7. the posturing (and admittedly rather irritating) little popinjayFebruary 8, 2011 at 7:51 PM

    Its odd that you said Avatar was terrible even though it entertained you, isn`t that a bizarre contradiction in terms ! ? ! ?, for 98% of movie goers around the world the most important thing by far is to be magnificently entertained by what they see on the screen, everything else is (strickly speaking) irrelavent, getting your moneys worth from a movie is all that counts. 2012 was indeed a piece of crap but it was one of the most breathtakingly entertaining piles of crap in the entire history of cinema simply because of its astonishingly incredible special effects and wondrous cinematic power, and that was all that mattered. now and again i might watch a film that is a little bit less mainstream and a little bit more thoughtful (like Pans Labyrinth) but invariably after watching such films its always nice to get back to the total and utter unpretentiousness of the ultra-mainstream Hollywood blockbuster special effects oriented product, somehow it always feels so re-assuring to remember that they`re out to make as much money as possible and they`re prepared to do anything to get it. Could you say a bit more about your "standard of quality" with regards to film in general and perhaps be more specific about why you seemingly weren`t able to appreciate the pure cinematic magnificence of 2012 because (as i said before) i thought that film was quite astounding.

  8. Maybe I am being pretentious. Let me tell you personally why I could never appreciate a movie like 2012 - not because "I have such good taste"', although I stand by my statement that it was a horrible movie, but because action flicks are just not my speed. Seriously. I fall asleep during chase scenes. I can't follow gun fights. If a movie's conflict is resolved in a sword fight, I will walk out of the theatre with no clue as to what just happened. Special effects have no power over me. I watched Indianna Jones for the first time ever in my university years with my boyfriend and a few bottles of wine. Loved the plot, loved the mystery, felt the effects of the red wine as I snoozed through every action scene.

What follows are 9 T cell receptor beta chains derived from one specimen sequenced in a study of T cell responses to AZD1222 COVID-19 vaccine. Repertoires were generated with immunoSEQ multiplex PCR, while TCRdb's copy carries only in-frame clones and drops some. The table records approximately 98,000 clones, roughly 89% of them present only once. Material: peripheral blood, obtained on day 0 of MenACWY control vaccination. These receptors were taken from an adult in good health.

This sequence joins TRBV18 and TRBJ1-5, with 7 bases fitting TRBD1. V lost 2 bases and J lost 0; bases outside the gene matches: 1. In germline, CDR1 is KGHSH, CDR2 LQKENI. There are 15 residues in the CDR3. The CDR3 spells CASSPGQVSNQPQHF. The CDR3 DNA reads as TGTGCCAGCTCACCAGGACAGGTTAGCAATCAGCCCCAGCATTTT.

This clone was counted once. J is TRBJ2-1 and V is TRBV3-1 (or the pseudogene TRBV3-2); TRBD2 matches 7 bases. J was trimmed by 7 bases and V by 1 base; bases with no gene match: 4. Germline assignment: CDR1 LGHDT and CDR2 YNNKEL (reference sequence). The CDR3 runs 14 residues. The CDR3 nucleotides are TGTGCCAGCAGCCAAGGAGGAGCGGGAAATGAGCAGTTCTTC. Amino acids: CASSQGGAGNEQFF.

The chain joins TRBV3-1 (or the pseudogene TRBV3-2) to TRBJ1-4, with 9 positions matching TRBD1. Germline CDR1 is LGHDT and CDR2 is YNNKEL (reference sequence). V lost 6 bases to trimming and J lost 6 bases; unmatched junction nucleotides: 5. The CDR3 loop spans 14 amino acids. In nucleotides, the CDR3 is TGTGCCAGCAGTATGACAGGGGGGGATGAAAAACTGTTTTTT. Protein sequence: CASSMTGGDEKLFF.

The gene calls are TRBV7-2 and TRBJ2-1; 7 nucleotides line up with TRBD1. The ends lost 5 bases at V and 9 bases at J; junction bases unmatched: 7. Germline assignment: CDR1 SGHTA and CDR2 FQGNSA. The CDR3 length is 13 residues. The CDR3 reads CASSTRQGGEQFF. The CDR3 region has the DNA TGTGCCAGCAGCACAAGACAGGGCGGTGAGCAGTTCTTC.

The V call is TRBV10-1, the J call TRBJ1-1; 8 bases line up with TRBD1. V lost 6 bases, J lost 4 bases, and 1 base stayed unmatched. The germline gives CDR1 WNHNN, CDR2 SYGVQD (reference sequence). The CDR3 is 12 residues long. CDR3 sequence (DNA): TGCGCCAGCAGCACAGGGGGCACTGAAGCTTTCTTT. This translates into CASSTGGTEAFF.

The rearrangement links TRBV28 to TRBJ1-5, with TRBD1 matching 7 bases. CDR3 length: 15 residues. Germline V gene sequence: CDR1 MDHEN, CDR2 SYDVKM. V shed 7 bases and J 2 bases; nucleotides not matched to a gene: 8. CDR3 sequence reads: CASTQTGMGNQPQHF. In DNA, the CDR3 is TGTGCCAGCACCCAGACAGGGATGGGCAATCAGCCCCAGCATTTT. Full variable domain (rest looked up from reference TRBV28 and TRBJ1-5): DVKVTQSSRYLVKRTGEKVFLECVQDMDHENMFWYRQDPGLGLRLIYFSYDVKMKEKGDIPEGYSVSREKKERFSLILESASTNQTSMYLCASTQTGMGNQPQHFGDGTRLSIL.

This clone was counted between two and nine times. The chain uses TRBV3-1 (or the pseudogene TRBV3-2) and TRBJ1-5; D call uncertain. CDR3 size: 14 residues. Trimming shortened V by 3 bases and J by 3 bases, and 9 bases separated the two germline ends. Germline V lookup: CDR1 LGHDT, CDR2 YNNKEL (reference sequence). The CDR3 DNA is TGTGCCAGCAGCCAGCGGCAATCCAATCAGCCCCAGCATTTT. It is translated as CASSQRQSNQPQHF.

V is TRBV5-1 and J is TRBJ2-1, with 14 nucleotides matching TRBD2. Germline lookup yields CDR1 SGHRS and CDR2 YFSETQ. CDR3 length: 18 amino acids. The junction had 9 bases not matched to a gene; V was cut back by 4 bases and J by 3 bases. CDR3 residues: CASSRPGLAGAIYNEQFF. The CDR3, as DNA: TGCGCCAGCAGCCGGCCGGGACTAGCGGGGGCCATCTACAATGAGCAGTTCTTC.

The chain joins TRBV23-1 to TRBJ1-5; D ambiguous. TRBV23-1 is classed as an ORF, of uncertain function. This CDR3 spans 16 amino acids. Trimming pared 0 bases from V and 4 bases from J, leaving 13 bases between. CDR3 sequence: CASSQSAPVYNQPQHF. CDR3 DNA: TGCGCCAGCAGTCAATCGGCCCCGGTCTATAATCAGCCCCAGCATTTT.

9. the posturing (and admittedly rather irritating) little popinjayFebruary 9, 2011 at 10:43 AM

    Starlight, it might be difficult for you to relate to my next point (specifically because you said you dont like special effects and action in movies) but i`d really enjoy hearing what you think. I think that only special effects movies are worth seeing in a cinema because everything else (love stories, dramas, gritty realism, etc) looks exactly the same on T.V. as it does on a cinema screen, only the special effects extravaganzas (no matter how appalling they are story-wise) give the audience that vitally important commodity known as "CINEMATIC MAGNIFICENCE, SPECTACLE, AND INCREDIBLE VISUAL GRANDEUR" (a cinematic roller-coaster ride, if you will) a commodity that non- special effects movies most certainly DO NOT provide. Like i said, i`d really like to hear your thoughts on this specific point.

  10. otis rampaging heterosexualityMarch 17, 2011 at 11:37 AM

    Starlight (dreamgirl), its 6 weeks now and i`m still waiting for your reply and opinion on this very important point ? ! ? !.